Daily Archives: July 11, 2012

Property owners file lawsuit against Casey Bachrodt claiming mismanagement and breach of fiduciary responsibility

WICHITA — Various entities, all partially owned by Summit Holdings LLC, have filed a lawsuit in Sedgwick County District Court against developer Casey Bachrodt.

Summit’s five shareholders also own Key Construction.

The suit claims Bachrodt mismanaged six properties in which he also was an owner.

“We feel like he didn’t fulfill his fiduciary responsibility,” says John Walker, Summit administrator and member.

Bachrodt didn’t return calls for comment.

The relationship between Bachrodt and Summit goes back at least a decade.

Starting in October, Summit began removing Bachrodt from managing its properties, including two strip centers in Andover, one in Emporia, one in Texas and two office buildings on and near Rock Road in Wichita.

Walker says Bachrodt didn’t market the properties properly or do a good job keeping tenants or being responsive to them.

“It’s been an ongoing problem, and we weren’t able to control it and get all the details we needed until we took (the properties) over,” Walker says.

Builders Inc. now manages the properties, which Walker says “has been a very good move for us.”

 

 

You don’t say

“It will be bigger than the last one, so that will perk some eyebrows up.”

Tom Chendorain on the 3,600-square-foot dance floor at 3130 W. Central where the Loyal Order of the Moose 138 is moving if it can get proper zoning

Kenny Lowrance sells Superior Rubber Stamp & Seal to longtime employee Mike Herman

WICHITA — More than four decades after starting Superior Rubber Stamp & Seal, Kenny Lowrance has sold the business to Mike Herman, who has worked there for 24 years.

Superior, which Lowrance opened in 1967, is at 2725 E. Douglas and is known for the bronze horse atop its building.

“That’s kind of a landmark for Superior,” Lowrance says. He says he joked with his family, “It’s time to turn over the reins to Mike.”

The company manufactures rubber stamps and seals and engraves signs, such as desk plates and name badges.

Lowrance was in the industry for 56 years.

“It’s time to move on, and Mike Herman is a very deserving person and knows the business as well as I do.”

Lowrance is going to keep his office and parking space and help out if anyone has any questions about “some of the old-timer things.”

“Other than that, I’m through,” he says. When Lowrance stops in, he says he’ll use his computer to search for antiques and jewelry.

“That’s what I’ve been doing for quite a while. Now, it’s really official.”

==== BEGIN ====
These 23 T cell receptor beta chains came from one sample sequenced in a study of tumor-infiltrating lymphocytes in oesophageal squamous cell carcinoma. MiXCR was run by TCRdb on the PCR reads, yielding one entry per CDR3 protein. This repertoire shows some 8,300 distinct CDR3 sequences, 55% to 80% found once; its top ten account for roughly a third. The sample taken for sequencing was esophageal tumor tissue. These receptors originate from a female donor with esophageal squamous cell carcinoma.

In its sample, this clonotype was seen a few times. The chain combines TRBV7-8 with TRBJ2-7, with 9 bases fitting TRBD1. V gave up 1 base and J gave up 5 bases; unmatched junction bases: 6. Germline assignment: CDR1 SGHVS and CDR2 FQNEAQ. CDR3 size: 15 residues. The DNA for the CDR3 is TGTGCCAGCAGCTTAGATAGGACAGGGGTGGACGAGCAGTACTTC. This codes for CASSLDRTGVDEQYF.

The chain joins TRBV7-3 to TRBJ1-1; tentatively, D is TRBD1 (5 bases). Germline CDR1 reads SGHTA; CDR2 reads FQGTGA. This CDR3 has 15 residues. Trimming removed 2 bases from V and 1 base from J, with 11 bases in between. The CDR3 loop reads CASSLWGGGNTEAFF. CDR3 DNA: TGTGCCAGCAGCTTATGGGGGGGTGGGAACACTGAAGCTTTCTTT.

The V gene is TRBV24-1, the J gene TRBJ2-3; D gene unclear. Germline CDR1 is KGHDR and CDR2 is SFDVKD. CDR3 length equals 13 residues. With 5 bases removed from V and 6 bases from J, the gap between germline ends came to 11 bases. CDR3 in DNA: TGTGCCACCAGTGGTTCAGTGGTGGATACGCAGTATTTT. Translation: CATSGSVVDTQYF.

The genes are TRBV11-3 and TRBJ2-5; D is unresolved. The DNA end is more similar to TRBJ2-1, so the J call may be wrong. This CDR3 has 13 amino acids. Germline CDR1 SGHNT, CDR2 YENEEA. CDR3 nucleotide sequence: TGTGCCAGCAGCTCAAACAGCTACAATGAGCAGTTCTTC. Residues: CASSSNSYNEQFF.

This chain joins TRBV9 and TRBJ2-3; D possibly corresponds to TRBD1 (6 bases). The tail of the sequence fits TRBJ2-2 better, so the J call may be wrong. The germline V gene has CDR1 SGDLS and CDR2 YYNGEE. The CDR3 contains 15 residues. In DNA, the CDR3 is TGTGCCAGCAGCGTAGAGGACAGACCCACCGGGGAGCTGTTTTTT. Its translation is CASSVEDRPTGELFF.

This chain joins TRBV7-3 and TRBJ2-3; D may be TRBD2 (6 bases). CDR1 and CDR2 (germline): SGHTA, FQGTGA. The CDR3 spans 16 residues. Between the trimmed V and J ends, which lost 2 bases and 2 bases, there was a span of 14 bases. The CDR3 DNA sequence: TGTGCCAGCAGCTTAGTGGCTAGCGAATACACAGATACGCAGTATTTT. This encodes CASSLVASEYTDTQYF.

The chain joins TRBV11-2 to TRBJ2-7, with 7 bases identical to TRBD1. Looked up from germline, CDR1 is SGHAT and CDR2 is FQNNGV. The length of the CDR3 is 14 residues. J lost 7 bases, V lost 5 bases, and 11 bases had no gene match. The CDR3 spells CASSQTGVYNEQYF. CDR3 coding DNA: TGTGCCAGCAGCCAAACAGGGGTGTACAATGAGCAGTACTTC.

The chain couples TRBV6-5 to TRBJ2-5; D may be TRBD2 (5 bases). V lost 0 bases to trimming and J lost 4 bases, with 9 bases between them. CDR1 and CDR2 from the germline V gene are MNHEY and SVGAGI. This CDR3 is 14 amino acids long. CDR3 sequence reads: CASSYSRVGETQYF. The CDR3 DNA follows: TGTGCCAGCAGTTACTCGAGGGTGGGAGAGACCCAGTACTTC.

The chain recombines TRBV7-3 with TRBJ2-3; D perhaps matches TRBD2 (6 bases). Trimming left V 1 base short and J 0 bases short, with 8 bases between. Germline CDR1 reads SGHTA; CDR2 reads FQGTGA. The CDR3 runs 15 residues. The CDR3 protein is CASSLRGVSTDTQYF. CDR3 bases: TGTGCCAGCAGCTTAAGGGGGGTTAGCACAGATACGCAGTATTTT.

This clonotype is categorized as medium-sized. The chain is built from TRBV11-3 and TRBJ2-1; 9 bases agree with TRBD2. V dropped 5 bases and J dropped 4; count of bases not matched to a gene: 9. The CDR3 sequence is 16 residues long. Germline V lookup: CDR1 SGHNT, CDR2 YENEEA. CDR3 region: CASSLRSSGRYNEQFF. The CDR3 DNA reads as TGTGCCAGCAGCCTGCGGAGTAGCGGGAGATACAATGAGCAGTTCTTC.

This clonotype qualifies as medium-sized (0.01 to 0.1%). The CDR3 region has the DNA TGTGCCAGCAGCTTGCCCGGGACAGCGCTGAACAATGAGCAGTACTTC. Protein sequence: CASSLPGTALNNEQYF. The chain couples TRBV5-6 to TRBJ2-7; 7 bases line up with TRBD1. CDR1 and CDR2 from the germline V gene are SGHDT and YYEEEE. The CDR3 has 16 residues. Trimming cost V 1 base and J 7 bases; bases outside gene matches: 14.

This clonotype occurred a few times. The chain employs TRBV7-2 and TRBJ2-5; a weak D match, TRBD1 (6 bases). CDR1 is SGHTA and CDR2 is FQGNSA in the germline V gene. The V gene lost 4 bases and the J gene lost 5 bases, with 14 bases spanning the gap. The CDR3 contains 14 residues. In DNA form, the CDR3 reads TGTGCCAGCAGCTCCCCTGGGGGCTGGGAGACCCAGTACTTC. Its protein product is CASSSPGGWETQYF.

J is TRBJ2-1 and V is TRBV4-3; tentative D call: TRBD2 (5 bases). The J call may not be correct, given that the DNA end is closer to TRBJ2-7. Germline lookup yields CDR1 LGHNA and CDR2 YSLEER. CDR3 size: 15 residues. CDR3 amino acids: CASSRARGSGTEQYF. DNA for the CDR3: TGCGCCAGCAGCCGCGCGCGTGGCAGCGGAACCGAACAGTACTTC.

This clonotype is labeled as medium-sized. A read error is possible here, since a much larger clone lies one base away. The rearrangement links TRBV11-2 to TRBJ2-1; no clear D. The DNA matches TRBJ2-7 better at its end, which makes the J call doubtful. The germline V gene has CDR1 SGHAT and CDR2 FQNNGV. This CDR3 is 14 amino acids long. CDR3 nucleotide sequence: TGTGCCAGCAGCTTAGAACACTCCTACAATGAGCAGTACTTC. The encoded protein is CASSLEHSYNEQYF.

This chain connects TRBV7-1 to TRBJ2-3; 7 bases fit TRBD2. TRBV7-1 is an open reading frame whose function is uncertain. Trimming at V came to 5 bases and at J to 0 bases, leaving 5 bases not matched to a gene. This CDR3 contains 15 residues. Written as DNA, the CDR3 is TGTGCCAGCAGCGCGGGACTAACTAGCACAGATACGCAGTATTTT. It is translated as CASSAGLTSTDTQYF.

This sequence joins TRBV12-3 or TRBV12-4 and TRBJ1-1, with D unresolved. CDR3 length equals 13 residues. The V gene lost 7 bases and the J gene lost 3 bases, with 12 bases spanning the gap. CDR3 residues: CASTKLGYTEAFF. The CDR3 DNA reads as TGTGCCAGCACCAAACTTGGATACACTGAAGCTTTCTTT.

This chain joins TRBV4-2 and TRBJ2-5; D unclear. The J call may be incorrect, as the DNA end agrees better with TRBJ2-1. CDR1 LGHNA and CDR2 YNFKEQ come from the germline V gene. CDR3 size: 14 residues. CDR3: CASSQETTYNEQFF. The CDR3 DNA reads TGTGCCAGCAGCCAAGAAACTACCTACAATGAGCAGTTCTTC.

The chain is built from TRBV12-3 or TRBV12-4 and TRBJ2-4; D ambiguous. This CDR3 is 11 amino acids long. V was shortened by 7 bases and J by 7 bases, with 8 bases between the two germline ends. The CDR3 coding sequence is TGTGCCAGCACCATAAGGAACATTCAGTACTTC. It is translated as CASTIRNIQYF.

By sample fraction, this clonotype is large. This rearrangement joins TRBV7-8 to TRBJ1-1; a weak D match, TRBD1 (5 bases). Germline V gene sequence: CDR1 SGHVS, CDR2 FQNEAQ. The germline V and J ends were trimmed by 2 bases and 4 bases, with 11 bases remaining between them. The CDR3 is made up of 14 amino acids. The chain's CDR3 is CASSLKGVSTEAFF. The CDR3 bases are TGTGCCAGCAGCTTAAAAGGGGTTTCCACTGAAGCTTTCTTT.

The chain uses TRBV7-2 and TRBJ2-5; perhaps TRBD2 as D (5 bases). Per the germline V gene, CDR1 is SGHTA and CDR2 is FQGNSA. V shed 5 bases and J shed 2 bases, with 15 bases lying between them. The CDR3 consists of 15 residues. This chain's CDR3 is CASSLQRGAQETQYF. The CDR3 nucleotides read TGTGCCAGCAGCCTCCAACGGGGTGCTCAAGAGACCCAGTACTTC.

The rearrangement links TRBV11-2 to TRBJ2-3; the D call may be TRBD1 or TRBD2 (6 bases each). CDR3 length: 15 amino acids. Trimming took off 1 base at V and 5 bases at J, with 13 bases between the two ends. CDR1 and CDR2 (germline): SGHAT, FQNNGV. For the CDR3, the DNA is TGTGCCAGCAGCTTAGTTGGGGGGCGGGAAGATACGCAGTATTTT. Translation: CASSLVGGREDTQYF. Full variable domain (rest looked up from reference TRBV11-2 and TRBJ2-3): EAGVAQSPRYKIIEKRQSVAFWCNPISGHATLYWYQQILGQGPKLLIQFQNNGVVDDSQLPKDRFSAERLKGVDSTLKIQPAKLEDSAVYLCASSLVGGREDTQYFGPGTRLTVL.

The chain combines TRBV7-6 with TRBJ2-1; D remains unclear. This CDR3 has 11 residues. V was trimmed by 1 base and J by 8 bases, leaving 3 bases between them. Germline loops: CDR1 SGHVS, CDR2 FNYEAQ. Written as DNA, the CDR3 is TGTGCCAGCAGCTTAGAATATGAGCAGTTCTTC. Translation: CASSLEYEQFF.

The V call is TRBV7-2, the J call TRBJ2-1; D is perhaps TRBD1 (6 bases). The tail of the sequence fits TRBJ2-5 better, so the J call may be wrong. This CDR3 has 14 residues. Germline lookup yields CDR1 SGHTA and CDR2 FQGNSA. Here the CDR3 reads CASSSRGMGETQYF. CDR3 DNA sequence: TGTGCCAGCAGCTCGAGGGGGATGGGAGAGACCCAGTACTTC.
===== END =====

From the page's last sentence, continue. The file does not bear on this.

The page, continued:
Former d’Sozo chef Miguel Larcher to open Garden Grill Cafe at Occidental Plaza

WICHITA — Former d’Sozo chef Miguel Larcher is preparing to open his own restaurant.

Larcher plans Garden Grill Cafe for 1,675 square feet on the first floor of Occidental Plaza at 300 N. Main St. There also will be an outdoor patio.

“It will be all vegan,” Larcher says of his menu.

Larcher grew up in Martinique, where he attended culinary school at age 16. Eventually he attended another culinary school in Nice, France, before coming to the United States 20 years ago.

Initially, the Garden Grill will be open for lunch from 11 a.m. to 3 p.m. daily except Saturdays, when it will be closed.

There also will be brunch on Sunday and dinner by reservation only on Tuesday, Wednesday and Thursday.

Larcher hopes to open by late September or early October at the latest. A month after opening, he says he’ll add breakfasts to his daily servings.

He also plans a smoothie and juice bar.

Entrees will rotate each week, but Larcher says each day of the week will offer a different theme, such as Creole, Italian or French cuisine, among others.

Stephanie Wiens of Occidental Management and Jad Wolf and Shannon Palmer of KW Commercial Hometown Partners handled the deal for the space.

This leaves only one 2,400-square-foot vacancy within Occidental Plaza.

 

All Sports stores to close in September

WICHITA — A disappointed Randy Staub is closing his two All Sports stores in Wichita and Newton.

“I just can’t do it anymore,” he says. “Ever since ’08 when the economy kind of went in the tank, our business kind of took a downturn.”

All Sports, which opened in 2005, is a sporting apparel and memorabilia shop. The Wichita store is in the Westlink Shopping Center at Central and Tyler. A second store opened in Derby in 2007 and then moved to Chisholm Trail Center – Outlet & Retail Shops in the summer of 2009.

Staub estimates as much as 50 percent of his customers are aircraft workers – or were.

“We lost a lot of our buying power with those aircraft workers.”

Staub says most shoppers have cut back on discretionary spending.

“Our type of stuff falls to the bottom.”

Staub says it’s also hard to compete with the Internet and big-box stores.

“They’re killing off all the small businesses,” he says. “They want to be your sporting goods store, your pharmacy … your hardware store, your grocery store. They want to be everything.”

Staub says his store has more variety, with merchandise from a lot of secondary teams, than some of his competitors.

“We tried and tried,” Staub says. “We’ve got great customers, but I just don’t have enough.”

The stores likely will close in early September.

Staub isn’t sure what he’ll do next.

“Our whole family works here, so we all kind of got to look at doing something else.”